Amon Duul Reviews Part Fourteen: Amon Duul II’s “Vortex”

Vortex Album Cover.

1) Vortex; 2) Holy West; 3) Die 7 Fetten Jahre; 4) Wings Of The Wind; 5) Mona; 6) We Are Machine; 7) Das Ges­tern Ist Das Heute Von Morgen; 8) Vibes In The Air.

6 out of 10

A relative rebound. Kind of. Three years after the shattered, tattered remains of the once mighty “Amon Duul II” were promptly buried, never to be unearthed, the original band rose again, one year to each day, resurrected to conquer the world again and to prove that Love really does conquer all.

Or not. Look, that last paragraph may have been needlessly poetic but I want the reader to understand how neat this album could and should have been. Most of the original band members make appearances, including Renate, original organist Falk Rogner (who I’ve always neglected to mention, shame considering his keyboard work helped create a lot of great atmosphere) with John Weinzierl playing a little guitar and Lothar Meid back on a “little” bit of bass.

So with the original band (kind of, at points) back together, it was time to cut the shit. All attempts to streamline and “sell out” have been removed from the band’s vocabulary. No more bland shit like “Only Human” or “Almost Alive” to ruin the band’s reputation. Nope, the band was ready to get back to a denser sound with a more atmospheric feel. Darkness should over take the listener, much like they are being sucked up by the slightly-ridiculous-yet-still-ominious image on the front cover.

But the band more or less blows it: sure, it’s an improvement over the last two records, but it’s basically of the same quality as “Pyragony X.” It is noble that the band would try to come back and regain some of their lost ground. But it’s really their own fault that the album really doesn’t work.

One problem is that most of the major band members really only make guest appearances. Weinzierl and Meid really only guest briefly throughout the album. Jorg Evers plays guitar and he simply doesn’t have the same skill or inventiveness of Weinzierl. Meid does almost no songwriting, simply sticking to bass. This is a major problem, as it was his clever song-writing ideas that kept the band afloat for the three years after they abandoned complete jamming.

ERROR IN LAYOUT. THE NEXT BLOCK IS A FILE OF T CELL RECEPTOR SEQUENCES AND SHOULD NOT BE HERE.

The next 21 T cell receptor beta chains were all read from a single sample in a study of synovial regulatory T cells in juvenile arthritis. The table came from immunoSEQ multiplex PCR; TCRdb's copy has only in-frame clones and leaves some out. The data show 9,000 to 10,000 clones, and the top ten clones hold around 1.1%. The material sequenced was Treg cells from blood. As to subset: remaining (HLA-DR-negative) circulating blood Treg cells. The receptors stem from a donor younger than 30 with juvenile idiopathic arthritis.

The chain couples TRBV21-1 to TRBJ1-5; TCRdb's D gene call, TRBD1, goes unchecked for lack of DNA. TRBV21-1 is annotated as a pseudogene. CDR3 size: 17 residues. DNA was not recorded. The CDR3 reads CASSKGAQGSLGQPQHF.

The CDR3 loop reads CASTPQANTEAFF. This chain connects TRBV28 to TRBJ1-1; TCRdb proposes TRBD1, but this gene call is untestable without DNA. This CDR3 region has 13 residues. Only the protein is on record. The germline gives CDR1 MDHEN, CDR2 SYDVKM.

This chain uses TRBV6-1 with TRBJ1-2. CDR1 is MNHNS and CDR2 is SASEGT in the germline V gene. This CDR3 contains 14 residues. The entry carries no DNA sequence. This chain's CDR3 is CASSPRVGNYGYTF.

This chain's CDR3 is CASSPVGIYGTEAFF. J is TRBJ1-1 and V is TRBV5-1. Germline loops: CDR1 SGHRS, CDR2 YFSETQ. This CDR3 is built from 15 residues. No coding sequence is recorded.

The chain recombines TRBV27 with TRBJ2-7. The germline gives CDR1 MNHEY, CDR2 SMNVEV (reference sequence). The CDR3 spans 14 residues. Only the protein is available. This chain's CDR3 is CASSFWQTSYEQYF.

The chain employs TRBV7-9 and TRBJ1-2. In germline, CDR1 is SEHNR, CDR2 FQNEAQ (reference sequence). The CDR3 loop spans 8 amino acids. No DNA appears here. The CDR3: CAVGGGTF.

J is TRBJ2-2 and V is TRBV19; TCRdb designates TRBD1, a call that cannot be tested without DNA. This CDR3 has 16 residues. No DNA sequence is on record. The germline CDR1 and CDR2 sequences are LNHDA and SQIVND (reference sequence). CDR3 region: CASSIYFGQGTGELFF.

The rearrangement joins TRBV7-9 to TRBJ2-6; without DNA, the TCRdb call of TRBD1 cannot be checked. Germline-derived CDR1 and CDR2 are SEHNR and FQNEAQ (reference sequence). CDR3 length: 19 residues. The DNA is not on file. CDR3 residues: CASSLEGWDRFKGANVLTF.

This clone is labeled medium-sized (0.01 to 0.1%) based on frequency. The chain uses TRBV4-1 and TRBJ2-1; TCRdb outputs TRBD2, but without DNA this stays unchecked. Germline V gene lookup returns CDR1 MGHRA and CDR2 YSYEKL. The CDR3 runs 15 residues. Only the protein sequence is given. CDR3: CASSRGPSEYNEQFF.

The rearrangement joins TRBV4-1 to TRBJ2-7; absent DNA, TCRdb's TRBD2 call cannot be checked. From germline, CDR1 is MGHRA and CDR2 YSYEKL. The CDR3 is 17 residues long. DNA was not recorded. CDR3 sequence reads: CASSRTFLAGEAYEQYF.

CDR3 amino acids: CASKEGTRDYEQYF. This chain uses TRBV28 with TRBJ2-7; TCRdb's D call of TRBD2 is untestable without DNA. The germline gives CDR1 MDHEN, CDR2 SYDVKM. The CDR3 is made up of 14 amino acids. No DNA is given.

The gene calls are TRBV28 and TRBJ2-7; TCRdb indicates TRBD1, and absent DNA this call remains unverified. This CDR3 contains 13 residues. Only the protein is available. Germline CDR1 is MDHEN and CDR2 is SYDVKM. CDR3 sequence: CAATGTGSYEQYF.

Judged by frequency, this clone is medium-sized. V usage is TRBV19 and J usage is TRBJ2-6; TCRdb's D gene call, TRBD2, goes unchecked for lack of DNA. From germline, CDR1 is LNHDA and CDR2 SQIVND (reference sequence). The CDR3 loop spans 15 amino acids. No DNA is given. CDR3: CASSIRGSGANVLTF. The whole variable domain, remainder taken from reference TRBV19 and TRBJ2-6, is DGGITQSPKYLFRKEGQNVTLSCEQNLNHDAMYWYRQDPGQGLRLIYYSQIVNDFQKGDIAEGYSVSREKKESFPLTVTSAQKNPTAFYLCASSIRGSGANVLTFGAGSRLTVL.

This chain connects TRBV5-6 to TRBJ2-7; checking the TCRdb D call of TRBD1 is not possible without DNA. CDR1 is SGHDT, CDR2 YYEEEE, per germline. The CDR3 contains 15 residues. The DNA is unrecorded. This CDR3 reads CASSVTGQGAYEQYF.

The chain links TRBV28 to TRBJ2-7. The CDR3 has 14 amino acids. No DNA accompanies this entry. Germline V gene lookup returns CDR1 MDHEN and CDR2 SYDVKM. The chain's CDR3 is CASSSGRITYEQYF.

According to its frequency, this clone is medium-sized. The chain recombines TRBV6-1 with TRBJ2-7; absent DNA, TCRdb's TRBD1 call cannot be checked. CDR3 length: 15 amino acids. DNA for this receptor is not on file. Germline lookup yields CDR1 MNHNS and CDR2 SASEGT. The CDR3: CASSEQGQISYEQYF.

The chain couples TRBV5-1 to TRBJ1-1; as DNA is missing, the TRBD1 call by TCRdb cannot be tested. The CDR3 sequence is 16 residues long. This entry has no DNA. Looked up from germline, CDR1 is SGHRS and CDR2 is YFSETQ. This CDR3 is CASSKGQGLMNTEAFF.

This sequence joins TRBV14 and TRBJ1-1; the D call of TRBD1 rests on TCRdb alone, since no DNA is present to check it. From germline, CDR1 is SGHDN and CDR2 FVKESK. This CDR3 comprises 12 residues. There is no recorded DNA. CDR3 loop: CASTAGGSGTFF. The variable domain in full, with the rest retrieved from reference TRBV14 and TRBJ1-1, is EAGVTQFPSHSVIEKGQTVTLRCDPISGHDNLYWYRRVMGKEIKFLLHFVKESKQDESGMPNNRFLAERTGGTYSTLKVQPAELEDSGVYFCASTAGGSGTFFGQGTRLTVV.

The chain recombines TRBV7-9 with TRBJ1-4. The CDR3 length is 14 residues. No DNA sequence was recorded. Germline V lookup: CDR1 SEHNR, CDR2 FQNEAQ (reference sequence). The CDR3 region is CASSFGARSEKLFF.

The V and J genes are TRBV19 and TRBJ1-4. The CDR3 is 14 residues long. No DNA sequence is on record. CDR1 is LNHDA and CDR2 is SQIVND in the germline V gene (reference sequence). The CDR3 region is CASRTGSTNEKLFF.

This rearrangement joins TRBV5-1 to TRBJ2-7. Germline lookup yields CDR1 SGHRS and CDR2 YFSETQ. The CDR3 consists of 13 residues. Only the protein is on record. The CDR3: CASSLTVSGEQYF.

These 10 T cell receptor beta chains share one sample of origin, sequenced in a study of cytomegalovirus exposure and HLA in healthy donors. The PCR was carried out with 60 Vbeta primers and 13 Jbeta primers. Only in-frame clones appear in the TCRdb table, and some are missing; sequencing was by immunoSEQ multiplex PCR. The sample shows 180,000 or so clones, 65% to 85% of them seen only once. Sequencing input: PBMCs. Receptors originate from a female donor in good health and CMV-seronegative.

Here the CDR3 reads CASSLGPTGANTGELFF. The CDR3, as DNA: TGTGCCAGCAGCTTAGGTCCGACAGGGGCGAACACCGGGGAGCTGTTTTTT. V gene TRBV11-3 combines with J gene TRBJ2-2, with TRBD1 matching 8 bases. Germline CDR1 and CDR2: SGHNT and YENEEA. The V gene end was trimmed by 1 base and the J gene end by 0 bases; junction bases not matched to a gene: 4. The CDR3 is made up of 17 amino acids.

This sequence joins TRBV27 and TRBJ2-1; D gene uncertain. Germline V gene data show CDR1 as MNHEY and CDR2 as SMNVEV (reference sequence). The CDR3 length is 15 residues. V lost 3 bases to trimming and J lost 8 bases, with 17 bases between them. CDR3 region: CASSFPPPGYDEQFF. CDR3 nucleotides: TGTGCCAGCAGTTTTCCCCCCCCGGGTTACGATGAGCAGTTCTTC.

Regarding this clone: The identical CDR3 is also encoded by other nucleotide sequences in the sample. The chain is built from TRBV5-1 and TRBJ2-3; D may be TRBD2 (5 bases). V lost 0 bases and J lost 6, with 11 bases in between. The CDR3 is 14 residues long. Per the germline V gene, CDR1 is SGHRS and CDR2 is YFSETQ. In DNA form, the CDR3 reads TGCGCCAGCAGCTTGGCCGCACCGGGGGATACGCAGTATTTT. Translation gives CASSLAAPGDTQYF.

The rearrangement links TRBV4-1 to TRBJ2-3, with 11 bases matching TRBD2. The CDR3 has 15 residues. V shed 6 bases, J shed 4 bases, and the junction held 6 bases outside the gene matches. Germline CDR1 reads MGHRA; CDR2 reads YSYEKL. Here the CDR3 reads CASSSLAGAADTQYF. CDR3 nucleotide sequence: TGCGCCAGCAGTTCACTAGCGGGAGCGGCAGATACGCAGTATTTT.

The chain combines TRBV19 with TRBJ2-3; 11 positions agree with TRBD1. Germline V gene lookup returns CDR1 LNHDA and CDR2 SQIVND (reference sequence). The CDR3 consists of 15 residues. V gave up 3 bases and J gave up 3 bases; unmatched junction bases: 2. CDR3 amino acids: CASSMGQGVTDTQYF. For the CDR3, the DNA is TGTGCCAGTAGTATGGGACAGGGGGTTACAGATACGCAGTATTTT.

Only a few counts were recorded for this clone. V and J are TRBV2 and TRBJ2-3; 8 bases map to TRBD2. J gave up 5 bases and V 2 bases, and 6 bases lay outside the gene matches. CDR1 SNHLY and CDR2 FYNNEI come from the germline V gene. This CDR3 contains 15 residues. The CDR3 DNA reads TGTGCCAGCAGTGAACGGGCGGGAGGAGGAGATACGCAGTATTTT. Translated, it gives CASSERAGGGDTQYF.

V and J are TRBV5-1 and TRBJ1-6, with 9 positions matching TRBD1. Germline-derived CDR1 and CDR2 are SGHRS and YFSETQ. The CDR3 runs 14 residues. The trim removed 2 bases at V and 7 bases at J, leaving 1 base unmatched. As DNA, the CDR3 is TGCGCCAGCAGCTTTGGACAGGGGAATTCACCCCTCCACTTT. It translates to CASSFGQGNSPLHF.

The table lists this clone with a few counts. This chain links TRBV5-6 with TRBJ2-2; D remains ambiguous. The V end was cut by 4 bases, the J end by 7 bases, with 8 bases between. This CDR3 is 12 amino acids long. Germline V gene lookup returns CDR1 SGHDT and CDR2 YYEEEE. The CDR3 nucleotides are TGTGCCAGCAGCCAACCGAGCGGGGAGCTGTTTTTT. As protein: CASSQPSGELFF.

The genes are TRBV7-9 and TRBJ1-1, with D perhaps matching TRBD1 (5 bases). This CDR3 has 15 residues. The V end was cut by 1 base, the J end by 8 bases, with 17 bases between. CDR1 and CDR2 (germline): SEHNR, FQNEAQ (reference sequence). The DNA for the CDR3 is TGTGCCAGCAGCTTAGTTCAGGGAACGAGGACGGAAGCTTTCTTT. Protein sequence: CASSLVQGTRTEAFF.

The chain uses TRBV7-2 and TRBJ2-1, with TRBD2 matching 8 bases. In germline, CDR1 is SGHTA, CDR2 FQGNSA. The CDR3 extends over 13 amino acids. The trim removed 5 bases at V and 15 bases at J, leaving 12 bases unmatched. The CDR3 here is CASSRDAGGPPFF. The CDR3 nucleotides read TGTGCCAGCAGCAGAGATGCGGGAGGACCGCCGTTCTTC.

Another major problem is the “instrumentation situation.” The album is an official “80’s Album” as it features drum machines, synthesizers and other machines of that ilk. However, the inclusion of these instruments wasn’t necessarily a bad thing in the early 80’s. Remember, it was the era of “Peter Gabriel III” and other creepy, crawlie creative synth albums. Even Genesis’s “Abacab,” while ostensibly pop, had great tones and many creative ideas.

Put it this way: the album sounds more like “Peter Gabriel III” and less like “No Jacket Required.” The band is definitely working their asses off to create an oppressive atmosphere that can crush the listener. They really want to make a heavy return to creative darkness. As a result, the synthesizers croak out unpleasant tones that are not generic. The drum machine stutter and strut, much like Gabriel’s classic programming.

But the album still gets a pretty low rating. Honestly, it’s no better than and sometimes worse than “Pyragony X.” It’s close to being better because the general sound is a bit more interesting than the completely pedestrian and nearly generic sound of “Pyragony X.” It’s closer to being worse because the band fails at their goals here worse than on that unfortunate album.